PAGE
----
Good movie trips up right when it counts
February 1, 2019
Night Shyamalan has done in again. In that he has crafted a story with wonderful ideas and and plots that just is not as great as the sum of its parts.
“Glass” is a sequel to Shyamalan’s previous films, “Unbreakable” and “Split”. The movie stars Bruce Willis as David Dunn, The Overseer, James McAvoy as Kevin Wendell Crumb, The Horde and Samuel L. Jackson as Elijah Price, the titular Mr. Glass.
Almost two decades after the events of “Unbreakable”, David Dunn protects the city of Philadelphia as the Overseer with help from his son, Joseph Dunn (Spencer Treat Clark). Elijah Price, who referred to himself as the supervillain Mr. Glass, is still in a mental institution for orchestrating the train crash that left Dunn as the sole survivor, the catalyst that lead to Dunn’s discovery of his own powers and Elijah’s affirmation of his theories on superhumans. Shortly after the events of “Split”, Kevin Wendell Crumb is still a victim of his own psychosis. The Horde, the 23 different personalities that reside within him, have taken control and force him to kidnap victims to eventually be killed by The Beast, Crumb’s superpowered twenty-fourth personality.
During a confrontation between Dunn and The Beast, they are subdued and taken to the same psychiatric facility that Price is housed at to treat their “delusions of grandeur”. Price sees this as a prime opportunity to show the world superhumans exist. With Price having teamed up with The Beast, Dunn will face his greatest challenge yet as he fights to stop them.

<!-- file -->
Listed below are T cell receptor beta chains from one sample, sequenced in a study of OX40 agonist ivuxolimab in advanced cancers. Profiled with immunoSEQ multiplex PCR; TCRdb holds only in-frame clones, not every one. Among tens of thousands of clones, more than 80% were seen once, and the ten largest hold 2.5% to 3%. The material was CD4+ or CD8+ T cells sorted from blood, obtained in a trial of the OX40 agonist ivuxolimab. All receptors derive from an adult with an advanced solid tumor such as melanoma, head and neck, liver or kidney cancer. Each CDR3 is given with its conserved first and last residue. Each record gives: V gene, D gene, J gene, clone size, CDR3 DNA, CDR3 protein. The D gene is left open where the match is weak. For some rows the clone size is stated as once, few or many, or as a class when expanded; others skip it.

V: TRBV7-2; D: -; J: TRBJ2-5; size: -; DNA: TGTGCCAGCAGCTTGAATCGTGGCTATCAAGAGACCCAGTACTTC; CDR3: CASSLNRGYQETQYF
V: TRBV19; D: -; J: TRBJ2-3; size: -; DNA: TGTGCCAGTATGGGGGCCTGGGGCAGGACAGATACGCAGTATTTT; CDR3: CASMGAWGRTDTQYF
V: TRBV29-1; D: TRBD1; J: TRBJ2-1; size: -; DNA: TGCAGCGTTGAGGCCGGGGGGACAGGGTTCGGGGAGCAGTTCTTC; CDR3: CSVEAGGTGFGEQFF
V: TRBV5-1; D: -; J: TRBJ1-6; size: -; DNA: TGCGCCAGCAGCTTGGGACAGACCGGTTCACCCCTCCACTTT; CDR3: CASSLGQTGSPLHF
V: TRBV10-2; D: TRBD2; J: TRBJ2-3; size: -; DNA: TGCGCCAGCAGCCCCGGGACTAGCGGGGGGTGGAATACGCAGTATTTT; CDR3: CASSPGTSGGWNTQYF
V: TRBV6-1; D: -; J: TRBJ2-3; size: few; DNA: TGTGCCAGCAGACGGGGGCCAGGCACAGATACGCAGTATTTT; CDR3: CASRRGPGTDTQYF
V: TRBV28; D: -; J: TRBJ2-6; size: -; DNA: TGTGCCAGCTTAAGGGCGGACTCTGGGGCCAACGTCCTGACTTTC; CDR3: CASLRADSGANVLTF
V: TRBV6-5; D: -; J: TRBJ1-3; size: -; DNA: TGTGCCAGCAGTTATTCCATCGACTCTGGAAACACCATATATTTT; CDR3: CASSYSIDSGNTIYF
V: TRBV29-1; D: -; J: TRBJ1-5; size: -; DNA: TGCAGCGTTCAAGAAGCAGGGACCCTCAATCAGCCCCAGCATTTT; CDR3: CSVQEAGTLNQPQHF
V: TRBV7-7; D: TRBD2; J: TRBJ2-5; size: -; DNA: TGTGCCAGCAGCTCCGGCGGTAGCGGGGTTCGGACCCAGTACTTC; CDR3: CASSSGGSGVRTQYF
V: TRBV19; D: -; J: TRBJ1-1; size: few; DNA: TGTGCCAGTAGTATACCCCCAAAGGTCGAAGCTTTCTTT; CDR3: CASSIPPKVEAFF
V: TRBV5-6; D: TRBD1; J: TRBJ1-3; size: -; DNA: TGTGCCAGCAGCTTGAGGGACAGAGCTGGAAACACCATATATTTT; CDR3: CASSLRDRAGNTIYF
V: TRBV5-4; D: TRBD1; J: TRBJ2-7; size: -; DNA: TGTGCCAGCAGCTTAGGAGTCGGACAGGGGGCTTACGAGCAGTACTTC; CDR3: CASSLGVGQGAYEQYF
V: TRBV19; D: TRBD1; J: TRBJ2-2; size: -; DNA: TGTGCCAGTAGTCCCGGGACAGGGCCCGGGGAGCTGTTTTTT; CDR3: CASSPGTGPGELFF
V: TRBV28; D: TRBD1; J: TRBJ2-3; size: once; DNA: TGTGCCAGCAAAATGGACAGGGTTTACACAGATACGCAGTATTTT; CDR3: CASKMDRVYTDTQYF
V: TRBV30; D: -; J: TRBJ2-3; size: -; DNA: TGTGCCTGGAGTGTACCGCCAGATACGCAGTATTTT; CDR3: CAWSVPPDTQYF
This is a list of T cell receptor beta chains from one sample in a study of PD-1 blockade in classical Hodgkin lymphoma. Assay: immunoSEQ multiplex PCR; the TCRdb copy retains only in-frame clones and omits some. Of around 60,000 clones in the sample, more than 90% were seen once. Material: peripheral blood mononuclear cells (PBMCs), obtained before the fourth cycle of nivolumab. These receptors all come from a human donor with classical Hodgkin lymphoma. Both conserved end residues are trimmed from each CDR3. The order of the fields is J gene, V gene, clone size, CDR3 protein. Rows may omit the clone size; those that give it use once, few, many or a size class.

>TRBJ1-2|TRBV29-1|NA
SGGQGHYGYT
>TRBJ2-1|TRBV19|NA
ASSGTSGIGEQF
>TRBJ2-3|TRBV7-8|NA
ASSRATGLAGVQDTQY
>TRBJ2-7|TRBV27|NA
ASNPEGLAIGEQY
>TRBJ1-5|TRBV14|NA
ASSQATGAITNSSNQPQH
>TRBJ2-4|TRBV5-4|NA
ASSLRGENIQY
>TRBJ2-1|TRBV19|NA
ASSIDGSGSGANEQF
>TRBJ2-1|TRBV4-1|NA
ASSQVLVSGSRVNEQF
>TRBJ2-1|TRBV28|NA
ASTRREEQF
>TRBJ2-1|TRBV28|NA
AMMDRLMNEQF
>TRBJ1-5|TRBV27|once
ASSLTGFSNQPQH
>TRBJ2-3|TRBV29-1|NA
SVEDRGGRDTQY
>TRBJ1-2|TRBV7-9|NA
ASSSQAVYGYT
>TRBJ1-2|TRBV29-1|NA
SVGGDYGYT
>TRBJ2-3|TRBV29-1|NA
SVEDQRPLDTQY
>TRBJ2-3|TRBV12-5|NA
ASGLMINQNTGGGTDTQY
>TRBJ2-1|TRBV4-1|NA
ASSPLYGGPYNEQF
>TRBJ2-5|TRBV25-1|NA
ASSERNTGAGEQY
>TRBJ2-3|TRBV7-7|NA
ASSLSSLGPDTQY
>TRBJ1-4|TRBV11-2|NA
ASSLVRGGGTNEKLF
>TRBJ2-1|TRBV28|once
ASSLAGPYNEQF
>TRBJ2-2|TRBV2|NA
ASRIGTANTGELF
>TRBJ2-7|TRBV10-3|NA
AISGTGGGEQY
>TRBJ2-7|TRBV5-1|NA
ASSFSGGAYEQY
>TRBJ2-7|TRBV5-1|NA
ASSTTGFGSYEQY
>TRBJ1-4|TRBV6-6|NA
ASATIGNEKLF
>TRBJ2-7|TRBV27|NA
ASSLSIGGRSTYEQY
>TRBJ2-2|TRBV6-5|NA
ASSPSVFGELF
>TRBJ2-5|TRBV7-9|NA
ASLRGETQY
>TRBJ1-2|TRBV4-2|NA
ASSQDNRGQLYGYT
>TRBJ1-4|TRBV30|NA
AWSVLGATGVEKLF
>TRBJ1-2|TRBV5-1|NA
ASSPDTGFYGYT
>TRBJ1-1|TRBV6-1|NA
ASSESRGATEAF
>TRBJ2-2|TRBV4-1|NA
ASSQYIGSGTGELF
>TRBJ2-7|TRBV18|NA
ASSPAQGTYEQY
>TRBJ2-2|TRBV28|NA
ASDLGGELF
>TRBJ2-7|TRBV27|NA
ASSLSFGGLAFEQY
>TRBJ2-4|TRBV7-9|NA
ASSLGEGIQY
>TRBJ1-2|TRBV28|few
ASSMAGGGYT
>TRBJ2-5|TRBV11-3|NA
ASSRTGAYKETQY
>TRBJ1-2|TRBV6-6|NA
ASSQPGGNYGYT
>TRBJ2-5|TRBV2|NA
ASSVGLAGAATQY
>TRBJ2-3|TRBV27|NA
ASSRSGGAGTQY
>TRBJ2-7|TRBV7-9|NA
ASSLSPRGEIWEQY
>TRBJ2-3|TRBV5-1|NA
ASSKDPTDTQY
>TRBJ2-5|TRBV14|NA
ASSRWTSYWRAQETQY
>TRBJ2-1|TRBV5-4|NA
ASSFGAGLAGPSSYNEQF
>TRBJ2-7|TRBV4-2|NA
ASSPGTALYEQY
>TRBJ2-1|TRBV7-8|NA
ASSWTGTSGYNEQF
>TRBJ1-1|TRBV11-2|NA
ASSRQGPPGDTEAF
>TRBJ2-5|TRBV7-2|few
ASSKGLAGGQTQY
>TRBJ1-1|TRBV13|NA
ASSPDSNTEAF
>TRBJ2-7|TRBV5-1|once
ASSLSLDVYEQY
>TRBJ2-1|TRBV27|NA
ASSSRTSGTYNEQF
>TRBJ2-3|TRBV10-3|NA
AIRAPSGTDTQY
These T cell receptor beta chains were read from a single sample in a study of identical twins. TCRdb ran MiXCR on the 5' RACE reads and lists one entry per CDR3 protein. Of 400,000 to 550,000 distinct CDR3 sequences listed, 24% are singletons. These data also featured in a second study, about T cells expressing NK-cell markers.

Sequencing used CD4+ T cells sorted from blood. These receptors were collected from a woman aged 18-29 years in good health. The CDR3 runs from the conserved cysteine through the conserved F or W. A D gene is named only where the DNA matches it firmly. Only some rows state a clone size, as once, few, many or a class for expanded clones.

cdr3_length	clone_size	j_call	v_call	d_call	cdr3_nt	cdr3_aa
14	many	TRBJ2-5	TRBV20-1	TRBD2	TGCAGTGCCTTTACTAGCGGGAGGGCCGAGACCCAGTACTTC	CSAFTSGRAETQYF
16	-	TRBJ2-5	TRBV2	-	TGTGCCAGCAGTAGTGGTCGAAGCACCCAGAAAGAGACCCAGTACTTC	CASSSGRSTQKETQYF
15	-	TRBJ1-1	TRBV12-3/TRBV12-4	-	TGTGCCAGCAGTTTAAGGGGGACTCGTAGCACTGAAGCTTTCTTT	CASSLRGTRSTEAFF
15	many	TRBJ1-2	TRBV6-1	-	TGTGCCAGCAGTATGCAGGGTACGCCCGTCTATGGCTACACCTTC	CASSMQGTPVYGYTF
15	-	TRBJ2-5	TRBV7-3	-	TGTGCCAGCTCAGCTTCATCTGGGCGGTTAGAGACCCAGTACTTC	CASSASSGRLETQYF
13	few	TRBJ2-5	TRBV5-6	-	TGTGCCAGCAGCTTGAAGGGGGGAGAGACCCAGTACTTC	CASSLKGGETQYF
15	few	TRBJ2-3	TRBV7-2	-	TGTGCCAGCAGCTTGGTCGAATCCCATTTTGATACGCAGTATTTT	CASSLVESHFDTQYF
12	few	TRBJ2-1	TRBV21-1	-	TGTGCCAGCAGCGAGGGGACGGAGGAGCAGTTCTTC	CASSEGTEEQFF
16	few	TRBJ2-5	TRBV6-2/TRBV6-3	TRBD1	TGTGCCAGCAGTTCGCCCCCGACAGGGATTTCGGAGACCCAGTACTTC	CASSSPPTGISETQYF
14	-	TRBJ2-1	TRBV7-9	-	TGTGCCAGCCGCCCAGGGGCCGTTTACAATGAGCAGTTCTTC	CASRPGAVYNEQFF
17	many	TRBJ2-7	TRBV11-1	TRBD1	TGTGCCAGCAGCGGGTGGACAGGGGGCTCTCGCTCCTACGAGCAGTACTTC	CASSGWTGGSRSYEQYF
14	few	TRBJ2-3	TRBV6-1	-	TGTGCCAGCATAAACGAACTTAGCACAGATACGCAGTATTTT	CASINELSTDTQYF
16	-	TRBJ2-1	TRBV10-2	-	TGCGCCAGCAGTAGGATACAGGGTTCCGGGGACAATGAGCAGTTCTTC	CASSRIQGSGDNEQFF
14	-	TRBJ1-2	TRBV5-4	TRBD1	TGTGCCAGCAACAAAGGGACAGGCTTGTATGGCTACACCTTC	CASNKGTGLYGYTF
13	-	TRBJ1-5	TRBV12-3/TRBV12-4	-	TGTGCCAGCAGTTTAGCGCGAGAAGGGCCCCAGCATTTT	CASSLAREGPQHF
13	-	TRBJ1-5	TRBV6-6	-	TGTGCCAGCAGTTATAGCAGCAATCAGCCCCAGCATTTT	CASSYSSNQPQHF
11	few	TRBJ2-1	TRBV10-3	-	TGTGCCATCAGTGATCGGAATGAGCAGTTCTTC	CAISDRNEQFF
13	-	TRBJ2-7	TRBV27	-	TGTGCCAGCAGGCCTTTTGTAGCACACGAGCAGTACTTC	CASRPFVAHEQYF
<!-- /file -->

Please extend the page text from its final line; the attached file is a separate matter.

Shyamalan returns once more to his deconstruction of the superhero genre with the third film in this trilogy. Existing in a world where Dunn, Price and Crumb are the only confirmed superhumans, the doctor that treats them views their beliefs in their powers as delusional and seeks to help them.
The acting and music in this movie are certainly top of the line. Bruce Willis and Samuel L. Jackson slip back into the roles they played so long ago. James McAvoy meanwhile expertly plays his role as the multi-personalitied Kevin Wendell Crumb. Although not all of his personalities come to the forefront, the sheer amount of character types that McAvoy manages to play convincingly is absolutely astounding. McAvoy’s acting range is on full display in this movie.
As has been the norm for Shyamalan in the past, a number of wonderful and interesting ideas is not enough to when they are not arrayed correctly. The acting and music throughout the movie is amazing. The buildup and suspense is expertly weaved through the first and second acts. However, like a plane trying to touchdown in the Grand Canyon, it just does not stick the landing. The climax to the movie’s build up leaves with a sense that maybe there could have been something more. Maybe it could have been done in a different way that did the movie’s first two acts justice.
“Glass” is certainly not a bad movie. In fact, it is quite enjoyable. While not your standard fare superhero movie, its unique ideas are enticing to the audience. However, people who have been waiting for the final confrontation between Dunn and Price and a satisfying conclusion to Crumb’s tragic story are going to be left disappointed.